hi guys

is it timeconsuming to use memset instead of for?

i mean suppose we have an array of int

int prime[200000];

we use memeset(prime, 200000, 0, sizeof(prime))

also we can use
for(i = 0; i < 200000; i++)
prime = 0;

If either method is faster, it will be memset(). memset() is a compiler provided function, and it might use tricks to run as fast as possible on the target platform.

hi guys

is it timeconsuming to use memset instead of for?

i mean suppose we have an array of int

int prime[200000];

we use memeset(prime, 200000, 0, sizeof(prime))

also we can use
for(i = 0; i < 200000; i++)
prime = 0;

I would expect memset() to be optimized for the machine it was compiled on...

Edited 6 Years Ago by gerard4143: n/a

Use memset() to initialize a block of memory to a specified value.
Because this function can use only a type char as the initialization value, it is not useful for working with blocks of data types other than type char, except when you want to initialize to 0.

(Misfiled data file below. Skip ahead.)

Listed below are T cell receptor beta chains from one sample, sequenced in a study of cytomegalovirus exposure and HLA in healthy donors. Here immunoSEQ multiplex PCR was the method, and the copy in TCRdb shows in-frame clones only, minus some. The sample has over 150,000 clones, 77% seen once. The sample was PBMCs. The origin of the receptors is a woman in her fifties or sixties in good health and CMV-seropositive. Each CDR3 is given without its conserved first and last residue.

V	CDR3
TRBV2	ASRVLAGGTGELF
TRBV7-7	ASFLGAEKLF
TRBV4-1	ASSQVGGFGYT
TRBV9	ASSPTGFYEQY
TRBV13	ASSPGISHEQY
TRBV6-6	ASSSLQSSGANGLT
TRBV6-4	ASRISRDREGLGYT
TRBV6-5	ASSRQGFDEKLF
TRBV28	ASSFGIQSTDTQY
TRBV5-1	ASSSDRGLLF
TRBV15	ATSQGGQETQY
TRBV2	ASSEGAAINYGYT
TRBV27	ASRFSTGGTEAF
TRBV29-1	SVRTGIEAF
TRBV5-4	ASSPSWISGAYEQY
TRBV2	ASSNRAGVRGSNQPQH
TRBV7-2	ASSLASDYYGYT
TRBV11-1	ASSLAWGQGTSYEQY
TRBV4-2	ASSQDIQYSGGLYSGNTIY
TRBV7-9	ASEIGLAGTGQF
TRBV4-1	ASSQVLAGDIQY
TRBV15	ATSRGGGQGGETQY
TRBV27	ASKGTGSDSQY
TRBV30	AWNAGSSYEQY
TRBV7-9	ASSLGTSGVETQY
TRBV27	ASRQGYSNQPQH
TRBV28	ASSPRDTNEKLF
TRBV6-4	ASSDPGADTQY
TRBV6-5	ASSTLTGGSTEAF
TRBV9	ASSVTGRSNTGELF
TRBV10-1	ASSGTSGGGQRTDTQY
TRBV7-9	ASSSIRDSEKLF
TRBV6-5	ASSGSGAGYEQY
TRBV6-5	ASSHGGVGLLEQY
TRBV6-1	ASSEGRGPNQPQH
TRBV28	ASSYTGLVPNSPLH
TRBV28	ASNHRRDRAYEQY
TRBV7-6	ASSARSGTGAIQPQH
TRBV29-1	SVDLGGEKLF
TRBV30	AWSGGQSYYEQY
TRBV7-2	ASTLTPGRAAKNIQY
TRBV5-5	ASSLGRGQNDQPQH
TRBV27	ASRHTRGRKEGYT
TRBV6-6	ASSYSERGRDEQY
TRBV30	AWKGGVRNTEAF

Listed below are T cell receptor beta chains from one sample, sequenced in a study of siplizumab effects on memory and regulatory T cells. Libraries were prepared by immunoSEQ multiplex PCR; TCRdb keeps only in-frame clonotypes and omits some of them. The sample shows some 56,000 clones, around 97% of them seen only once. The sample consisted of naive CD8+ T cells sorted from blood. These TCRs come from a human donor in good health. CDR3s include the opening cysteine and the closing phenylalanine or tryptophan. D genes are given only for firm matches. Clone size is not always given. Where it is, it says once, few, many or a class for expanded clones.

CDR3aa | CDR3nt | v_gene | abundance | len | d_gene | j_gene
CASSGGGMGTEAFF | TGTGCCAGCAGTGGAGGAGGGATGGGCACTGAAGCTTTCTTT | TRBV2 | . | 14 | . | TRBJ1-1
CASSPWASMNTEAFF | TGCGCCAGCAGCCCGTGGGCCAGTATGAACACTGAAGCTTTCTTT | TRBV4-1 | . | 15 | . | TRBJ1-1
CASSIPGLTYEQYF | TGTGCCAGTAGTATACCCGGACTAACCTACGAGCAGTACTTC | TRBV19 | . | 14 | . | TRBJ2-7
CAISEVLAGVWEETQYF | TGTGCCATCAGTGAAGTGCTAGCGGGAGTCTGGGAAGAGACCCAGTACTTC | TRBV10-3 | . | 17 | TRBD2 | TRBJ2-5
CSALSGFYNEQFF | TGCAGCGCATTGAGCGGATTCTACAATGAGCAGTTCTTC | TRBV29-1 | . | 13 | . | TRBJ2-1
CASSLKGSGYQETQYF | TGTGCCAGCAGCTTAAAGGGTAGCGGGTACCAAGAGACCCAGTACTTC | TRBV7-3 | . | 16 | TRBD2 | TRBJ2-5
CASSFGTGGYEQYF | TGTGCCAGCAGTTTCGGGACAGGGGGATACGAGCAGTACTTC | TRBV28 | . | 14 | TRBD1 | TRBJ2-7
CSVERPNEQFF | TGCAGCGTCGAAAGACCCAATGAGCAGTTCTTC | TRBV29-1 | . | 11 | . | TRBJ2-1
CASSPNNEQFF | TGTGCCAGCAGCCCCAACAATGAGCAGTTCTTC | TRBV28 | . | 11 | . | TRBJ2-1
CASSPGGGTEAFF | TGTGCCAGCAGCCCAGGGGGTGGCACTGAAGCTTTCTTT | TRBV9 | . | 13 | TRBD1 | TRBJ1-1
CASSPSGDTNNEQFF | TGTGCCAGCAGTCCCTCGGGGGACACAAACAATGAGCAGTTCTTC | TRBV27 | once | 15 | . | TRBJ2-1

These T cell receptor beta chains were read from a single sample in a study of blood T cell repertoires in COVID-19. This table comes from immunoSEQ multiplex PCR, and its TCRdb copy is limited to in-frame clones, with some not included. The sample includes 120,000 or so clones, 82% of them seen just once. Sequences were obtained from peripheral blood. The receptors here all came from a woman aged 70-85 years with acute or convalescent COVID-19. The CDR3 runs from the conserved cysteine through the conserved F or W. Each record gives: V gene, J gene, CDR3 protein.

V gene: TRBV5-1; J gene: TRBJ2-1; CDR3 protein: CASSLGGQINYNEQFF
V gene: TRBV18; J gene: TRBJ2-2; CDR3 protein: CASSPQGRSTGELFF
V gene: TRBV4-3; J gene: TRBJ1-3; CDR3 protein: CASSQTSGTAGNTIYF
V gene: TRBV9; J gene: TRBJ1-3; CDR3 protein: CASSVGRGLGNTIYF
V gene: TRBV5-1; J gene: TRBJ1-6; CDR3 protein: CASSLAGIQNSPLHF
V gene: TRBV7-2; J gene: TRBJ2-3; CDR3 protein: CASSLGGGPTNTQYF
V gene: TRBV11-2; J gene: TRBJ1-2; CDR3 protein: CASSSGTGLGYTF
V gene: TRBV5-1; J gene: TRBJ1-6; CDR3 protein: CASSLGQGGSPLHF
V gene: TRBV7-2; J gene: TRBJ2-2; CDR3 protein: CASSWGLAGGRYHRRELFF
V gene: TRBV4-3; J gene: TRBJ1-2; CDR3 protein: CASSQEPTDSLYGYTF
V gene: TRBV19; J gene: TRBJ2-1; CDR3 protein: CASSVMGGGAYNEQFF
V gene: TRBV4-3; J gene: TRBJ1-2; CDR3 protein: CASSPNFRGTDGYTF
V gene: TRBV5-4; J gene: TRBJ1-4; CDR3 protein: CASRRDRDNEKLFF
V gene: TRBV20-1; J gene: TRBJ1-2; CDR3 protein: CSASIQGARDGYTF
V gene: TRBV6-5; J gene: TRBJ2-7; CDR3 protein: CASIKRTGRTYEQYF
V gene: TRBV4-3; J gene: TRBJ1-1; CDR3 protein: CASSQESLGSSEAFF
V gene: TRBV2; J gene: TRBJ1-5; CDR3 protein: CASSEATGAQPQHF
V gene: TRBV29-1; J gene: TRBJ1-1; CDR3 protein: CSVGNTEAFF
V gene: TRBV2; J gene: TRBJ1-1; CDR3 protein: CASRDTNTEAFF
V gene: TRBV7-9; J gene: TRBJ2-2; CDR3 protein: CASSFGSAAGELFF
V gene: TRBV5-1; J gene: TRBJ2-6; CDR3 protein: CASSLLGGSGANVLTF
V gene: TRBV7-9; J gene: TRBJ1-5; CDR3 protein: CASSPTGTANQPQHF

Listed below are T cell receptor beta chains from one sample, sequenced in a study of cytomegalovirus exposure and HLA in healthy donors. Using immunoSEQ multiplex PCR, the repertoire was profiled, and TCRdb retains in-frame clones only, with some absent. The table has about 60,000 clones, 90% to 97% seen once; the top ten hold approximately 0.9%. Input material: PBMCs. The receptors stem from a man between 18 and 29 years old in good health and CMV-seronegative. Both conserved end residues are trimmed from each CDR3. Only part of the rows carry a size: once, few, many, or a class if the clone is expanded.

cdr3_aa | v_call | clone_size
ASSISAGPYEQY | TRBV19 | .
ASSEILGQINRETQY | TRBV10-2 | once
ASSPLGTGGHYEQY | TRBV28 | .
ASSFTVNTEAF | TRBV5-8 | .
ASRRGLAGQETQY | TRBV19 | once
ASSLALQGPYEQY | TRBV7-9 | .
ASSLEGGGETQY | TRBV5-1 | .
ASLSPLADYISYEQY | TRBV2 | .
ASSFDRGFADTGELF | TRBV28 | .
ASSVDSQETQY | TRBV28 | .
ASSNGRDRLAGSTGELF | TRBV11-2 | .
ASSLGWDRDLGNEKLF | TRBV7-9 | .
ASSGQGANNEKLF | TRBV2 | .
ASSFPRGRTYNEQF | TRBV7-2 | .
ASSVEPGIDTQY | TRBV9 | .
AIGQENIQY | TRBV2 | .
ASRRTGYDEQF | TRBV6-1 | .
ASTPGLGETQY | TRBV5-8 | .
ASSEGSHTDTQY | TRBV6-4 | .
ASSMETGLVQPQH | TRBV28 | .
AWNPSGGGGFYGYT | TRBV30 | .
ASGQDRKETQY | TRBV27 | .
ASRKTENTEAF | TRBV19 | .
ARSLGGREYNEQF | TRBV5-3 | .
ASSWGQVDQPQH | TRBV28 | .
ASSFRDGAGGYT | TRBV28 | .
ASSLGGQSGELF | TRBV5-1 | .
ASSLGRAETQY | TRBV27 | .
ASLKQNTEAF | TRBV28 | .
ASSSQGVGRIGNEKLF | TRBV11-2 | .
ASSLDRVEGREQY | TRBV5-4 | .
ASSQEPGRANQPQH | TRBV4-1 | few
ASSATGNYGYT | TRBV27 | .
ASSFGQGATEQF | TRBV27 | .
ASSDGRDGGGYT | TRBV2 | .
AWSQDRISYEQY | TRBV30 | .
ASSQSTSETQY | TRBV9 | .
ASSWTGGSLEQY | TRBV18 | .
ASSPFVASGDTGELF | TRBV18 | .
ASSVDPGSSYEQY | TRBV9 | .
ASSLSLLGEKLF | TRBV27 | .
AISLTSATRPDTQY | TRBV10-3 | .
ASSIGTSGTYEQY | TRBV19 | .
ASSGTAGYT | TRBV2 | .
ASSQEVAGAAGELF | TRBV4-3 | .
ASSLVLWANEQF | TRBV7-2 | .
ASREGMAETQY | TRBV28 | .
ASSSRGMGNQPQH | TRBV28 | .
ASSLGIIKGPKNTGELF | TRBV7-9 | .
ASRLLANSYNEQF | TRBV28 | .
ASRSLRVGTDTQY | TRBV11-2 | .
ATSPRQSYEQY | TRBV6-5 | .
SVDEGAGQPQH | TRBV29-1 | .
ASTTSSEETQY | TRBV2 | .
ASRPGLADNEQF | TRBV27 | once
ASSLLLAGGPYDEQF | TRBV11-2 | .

In other words, it wouldn't be efficient to use memset() to initialize an array of type int to the value 99, but you could initialize all array elements to the value 0.

Perhaps a more interesting question is why you have a 200000-element array that needs initializing in the first place.

If you want to initialize the array to 0 then just declare it like this: int prime[200000] = {0}; and the compiler will most likely use the optimal way to initialize it.

Actually for an array with program lifetime (i.e. one not declare in a function or declared static in a function) you don't even need the = {0} . The compiler initialises all such arrays and variables to 0 if no other value is given.

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